_Cimon Carystus forced to join the league Naxos becomes subject tribute state -the third type of member The actions of Athens could be justified in both cases Thasos- Athens uses Delian League forces in its own private dispute Persia had been decisively beaten at Eurymedon Athens had little right to prevent Thasos from seceding from the League Radical democrats come to power - causes a break with Sparta Athenians reliase fighting Persia and Sparta is too much and need to have tight control of Allies After 461 many allies had their contribution changed from ships to money payments Athenian ships made up the bulk of the League navy - in effect is an Athenian navy Other states became ill-equipped for war Athens used League funds to Develop her city. E.g. Thenlong walls Athens has Imperial ambitions League Treasury moved to Athens 454 and merged with Athenian treasury Peace with Persia means original aim of league gone. But Pericles demands allies keep paying tribute Cleinias Decree 447 - States will continue to pay contributions and it will be reassessed every 4 years Coinage decree 446 Forced allies to use Athenian weights and measures throughout areas under Athens' control All currencies were melted down and mints were closed Athenian Officials 700 various officals Episkopoi Phrourarchoi Archontes Proxeni Influence of the Thetes Largest group in Athens Didn't own land Rowers in the Athenian navy They helped turn the war at Salamis They were the driving (rowing) force behind the growing wealth and power of Athens Because of their importance they wanted more say in the decision making process New Athenian Governement Structure Boule Ekklesia Dikasteria Strategia Archons Areopagus Aristocratic Thetes Transfer of power Opening of Archonship to Zeugitae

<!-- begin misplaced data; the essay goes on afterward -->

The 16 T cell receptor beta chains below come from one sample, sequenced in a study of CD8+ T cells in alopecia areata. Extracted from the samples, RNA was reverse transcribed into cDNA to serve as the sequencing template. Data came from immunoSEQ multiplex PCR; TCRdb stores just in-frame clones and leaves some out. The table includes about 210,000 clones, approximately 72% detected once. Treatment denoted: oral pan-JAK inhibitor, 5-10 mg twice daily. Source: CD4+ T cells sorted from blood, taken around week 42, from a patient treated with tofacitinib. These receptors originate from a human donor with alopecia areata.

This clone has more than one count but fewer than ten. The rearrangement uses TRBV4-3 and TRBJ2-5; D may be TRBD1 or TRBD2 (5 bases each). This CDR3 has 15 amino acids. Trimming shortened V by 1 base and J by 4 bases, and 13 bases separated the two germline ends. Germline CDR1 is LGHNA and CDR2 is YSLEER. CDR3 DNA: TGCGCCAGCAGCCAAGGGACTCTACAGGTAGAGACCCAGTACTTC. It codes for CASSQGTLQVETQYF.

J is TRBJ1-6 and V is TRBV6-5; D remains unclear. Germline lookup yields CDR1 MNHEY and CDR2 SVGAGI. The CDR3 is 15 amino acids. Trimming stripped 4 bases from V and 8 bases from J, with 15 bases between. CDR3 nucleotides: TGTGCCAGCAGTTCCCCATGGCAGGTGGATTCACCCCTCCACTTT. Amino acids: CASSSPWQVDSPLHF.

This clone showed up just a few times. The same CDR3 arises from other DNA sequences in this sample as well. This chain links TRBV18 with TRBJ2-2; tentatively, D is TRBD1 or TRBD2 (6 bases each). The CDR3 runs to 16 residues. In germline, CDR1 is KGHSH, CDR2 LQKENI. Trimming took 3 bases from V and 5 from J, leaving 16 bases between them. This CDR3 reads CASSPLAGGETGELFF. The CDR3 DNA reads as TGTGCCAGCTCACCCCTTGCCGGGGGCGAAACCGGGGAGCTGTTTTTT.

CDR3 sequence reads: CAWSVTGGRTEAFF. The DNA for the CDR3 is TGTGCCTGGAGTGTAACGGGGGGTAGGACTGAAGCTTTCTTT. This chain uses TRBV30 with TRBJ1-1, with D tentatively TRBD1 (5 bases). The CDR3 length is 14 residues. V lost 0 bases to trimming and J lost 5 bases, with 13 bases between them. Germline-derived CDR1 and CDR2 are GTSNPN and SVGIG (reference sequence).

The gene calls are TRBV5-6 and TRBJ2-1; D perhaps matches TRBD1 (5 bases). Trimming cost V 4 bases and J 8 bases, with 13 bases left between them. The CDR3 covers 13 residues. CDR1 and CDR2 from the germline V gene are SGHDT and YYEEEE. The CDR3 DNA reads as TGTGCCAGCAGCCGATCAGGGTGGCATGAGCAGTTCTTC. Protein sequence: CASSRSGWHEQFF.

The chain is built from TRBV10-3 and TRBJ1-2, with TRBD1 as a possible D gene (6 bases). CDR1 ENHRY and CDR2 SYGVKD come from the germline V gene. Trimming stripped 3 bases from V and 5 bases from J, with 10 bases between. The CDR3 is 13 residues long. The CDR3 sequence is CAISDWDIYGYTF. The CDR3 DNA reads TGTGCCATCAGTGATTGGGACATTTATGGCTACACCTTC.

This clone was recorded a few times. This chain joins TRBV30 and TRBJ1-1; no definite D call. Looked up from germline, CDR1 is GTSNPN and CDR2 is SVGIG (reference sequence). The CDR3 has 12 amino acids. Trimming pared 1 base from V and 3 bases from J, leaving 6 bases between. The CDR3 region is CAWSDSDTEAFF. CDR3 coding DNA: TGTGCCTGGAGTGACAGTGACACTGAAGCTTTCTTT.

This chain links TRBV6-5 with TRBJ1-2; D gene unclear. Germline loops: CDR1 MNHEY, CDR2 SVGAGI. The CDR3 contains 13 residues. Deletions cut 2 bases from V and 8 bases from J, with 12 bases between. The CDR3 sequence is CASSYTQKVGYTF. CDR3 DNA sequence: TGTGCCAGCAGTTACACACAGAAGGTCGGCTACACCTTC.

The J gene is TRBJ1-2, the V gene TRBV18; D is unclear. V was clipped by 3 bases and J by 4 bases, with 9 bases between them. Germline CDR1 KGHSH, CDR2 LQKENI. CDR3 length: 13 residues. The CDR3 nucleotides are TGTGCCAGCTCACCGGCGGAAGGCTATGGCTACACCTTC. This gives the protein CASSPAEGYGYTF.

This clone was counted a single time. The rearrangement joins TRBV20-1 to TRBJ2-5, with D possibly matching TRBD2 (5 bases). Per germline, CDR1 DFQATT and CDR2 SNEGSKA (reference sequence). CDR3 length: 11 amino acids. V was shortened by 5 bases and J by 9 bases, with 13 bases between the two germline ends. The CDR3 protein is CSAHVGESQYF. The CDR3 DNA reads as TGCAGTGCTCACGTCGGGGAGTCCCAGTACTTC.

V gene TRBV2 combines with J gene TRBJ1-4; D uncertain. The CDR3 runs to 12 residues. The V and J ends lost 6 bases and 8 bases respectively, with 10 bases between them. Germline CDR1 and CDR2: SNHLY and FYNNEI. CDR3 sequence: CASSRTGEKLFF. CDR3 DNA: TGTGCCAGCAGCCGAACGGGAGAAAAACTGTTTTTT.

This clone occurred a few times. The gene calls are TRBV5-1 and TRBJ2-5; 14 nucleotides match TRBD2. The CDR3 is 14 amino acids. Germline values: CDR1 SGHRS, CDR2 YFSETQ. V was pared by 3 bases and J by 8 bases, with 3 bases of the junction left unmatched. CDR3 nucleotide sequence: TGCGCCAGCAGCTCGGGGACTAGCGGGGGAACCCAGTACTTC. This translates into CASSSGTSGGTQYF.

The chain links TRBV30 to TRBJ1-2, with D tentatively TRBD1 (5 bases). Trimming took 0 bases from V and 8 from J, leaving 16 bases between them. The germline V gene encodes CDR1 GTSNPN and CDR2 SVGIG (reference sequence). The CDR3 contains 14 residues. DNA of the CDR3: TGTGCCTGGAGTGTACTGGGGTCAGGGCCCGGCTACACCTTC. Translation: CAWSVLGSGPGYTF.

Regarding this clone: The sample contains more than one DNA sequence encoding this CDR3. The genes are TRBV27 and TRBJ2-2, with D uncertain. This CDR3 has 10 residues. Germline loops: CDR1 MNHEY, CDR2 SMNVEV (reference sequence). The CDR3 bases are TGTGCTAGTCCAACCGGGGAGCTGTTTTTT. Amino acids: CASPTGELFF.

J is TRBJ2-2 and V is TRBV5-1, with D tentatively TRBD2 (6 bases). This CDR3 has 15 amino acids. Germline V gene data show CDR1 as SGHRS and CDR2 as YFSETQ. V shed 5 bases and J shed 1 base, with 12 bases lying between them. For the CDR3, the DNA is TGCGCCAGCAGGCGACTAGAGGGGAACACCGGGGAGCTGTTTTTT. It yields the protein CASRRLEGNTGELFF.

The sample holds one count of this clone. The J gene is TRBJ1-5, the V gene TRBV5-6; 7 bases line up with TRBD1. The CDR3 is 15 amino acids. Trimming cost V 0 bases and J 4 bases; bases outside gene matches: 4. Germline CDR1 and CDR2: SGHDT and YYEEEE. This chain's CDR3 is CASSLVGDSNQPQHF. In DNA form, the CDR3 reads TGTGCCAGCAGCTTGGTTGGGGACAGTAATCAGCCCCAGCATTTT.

and later to the Thetes Archons chosen by lot Reform of the Aeropagus Citizenship laws Ostracism Can't be a citizen unless both parents were citizens